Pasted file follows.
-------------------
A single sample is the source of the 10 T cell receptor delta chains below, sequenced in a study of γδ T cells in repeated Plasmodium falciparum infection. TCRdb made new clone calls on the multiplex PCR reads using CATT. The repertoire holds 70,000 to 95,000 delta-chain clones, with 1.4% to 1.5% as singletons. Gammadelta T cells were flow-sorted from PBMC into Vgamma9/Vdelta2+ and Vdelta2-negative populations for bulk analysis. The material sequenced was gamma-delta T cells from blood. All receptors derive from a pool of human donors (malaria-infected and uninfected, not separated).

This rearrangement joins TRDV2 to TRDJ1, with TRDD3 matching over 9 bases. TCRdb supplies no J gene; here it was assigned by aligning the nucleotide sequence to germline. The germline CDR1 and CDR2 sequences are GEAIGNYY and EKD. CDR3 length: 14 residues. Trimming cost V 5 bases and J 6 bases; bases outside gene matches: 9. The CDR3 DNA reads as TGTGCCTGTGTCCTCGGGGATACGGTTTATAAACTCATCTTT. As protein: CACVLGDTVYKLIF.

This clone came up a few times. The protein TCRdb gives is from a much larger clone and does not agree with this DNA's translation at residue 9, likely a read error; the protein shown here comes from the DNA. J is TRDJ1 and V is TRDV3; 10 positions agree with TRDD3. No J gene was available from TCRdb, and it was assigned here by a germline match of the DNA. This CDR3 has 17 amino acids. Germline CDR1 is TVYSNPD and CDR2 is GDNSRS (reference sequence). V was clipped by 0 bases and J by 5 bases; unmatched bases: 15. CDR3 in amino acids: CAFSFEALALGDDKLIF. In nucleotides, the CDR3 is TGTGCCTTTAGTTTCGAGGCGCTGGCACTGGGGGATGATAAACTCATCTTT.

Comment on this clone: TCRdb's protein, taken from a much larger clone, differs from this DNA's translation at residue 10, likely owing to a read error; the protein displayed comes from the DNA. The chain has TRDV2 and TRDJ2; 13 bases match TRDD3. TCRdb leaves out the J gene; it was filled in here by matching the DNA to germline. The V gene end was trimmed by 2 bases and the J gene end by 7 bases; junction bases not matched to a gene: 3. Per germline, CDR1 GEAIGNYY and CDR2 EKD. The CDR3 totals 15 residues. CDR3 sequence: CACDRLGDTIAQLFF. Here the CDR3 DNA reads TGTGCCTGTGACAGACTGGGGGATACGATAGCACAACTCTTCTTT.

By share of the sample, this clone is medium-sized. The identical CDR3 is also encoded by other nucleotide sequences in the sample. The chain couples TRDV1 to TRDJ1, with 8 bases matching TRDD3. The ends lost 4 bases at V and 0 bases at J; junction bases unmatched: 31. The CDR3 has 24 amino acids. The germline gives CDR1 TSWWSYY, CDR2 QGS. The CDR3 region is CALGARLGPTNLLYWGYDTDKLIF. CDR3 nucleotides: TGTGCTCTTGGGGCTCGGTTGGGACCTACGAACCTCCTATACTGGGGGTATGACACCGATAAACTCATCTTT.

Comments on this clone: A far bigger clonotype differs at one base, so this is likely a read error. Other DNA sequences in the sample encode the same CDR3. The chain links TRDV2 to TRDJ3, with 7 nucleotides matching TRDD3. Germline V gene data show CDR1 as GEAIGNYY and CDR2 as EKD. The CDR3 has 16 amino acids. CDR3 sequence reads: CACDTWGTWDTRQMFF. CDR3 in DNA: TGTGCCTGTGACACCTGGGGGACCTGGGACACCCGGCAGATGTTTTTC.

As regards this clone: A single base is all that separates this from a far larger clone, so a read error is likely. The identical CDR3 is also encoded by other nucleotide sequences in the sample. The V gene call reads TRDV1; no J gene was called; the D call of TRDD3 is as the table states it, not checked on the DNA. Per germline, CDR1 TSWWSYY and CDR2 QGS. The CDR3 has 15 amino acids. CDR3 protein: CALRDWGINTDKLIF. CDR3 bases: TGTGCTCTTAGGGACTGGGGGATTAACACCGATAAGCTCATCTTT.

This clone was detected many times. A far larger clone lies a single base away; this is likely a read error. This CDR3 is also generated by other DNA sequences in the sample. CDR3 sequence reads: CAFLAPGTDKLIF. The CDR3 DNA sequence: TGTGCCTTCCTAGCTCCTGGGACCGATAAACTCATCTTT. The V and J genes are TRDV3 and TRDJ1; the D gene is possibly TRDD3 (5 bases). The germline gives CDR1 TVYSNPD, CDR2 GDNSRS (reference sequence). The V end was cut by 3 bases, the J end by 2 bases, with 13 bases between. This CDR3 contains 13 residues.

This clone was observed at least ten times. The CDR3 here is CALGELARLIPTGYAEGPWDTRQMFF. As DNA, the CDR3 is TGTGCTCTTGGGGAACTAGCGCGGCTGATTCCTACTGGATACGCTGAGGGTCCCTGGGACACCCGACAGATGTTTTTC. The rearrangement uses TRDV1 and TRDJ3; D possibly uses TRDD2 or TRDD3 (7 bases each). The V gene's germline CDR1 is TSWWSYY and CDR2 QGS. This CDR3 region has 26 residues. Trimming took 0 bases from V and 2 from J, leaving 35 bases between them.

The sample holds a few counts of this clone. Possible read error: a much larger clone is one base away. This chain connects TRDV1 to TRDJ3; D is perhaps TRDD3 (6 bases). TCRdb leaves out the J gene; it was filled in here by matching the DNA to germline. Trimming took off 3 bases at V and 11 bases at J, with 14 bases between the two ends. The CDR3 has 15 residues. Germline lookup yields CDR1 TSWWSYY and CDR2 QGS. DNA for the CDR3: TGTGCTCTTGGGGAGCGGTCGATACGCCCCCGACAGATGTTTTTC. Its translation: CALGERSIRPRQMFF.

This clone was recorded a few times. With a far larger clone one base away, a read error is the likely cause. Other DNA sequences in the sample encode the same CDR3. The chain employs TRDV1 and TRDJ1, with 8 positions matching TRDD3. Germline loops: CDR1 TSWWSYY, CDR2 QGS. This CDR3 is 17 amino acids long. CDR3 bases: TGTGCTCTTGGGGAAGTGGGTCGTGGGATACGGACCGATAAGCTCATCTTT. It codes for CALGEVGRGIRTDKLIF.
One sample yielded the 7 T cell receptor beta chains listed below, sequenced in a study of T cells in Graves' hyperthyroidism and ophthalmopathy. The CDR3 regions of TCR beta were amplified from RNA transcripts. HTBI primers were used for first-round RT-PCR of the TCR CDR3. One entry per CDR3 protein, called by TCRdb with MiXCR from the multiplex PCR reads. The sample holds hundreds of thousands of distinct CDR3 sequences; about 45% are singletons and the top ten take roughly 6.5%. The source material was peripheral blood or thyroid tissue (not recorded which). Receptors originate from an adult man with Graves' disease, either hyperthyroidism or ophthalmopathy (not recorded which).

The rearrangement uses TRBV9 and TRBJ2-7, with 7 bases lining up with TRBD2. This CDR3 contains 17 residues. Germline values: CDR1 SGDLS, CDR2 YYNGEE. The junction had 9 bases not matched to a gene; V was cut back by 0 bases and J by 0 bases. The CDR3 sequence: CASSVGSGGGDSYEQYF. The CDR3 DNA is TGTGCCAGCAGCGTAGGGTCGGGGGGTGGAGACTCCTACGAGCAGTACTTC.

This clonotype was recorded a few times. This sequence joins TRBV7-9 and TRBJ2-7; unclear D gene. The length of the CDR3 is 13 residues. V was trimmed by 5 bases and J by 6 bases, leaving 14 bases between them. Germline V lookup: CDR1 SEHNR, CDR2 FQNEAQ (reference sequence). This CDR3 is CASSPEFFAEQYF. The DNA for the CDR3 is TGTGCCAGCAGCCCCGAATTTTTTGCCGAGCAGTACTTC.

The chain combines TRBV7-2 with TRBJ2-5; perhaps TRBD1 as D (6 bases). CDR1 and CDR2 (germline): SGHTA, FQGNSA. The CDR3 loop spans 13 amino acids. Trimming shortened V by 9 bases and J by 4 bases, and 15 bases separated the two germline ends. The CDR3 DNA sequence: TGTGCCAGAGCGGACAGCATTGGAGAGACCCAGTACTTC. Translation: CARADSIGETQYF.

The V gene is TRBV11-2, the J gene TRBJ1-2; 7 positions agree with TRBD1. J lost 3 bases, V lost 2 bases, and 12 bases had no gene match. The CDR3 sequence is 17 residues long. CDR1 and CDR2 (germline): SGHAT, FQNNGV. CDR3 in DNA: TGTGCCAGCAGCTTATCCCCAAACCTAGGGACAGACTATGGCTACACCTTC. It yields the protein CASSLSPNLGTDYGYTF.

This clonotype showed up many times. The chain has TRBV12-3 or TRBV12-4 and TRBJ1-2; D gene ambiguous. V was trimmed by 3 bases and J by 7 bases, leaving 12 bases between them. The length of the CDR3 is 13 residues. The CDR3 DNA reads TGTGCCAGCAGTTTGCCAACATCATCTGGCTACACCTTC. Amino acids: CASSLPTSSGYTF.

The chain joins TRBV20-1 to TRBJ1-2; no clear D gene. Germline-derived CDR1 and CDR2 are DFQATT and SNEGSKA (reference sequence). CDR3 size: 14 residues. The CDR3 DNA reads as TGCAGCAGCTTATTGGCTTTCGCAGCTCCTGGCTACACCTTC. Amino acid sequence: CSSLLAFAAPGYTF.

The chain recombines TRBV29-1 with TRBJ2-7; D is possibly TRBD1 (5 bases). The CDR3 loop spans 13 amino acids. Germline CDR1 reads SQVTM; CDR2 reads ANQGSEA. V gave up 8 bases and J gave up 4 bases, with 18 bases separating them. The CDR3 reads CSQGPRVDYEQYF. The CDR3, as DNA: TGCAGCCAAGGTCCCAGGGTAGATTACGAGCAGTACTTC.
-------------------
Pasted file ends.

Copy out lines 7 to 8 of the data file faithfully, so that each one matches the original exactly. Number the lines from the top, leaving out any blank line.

As regards this clone: A single base is all that separates this from a far larger clone, so a read error is likely. The identical CDR3 is also encoded by other nucleotide sequences in the sample. The V gene call reads TRDV1; no J gene was called; the D call of TRDD3 is as the table states it, not checked on the DNA. Per germline, CDR1 TSWWSYY and CDR2 QGS. The CDR3 has 15 amino acids. CDR3 protein: CALRDWGINTDKLIF. CDR3 bases: TGTGCTCTTAGGGACTGGGGGATTAACACCGATAAGCTCATCTTT.

This clone was detected many times. A far larger clone lies a single base away; this is likely a read error. This CDR3 is also generated by other DNA sequences in the sample. CDR3 sequence reads: CAFLAPGTDKLIF. The CDR3 DNA sequence: TGTGCCTTCCTAGCTCCTGGGACCGATAAACTCATCTTT. The V and J genes are TRDV3 and TRDJ1; the D gene is possibly TRDD3 (5 bases). The germline gives CDR1 TVYSNPD, CDR2 GDNSRS (reference sequence). The V end was cut by 3 bases, the J end by 2 bases, with 13 bases between. This CDR3 contains 13 residues.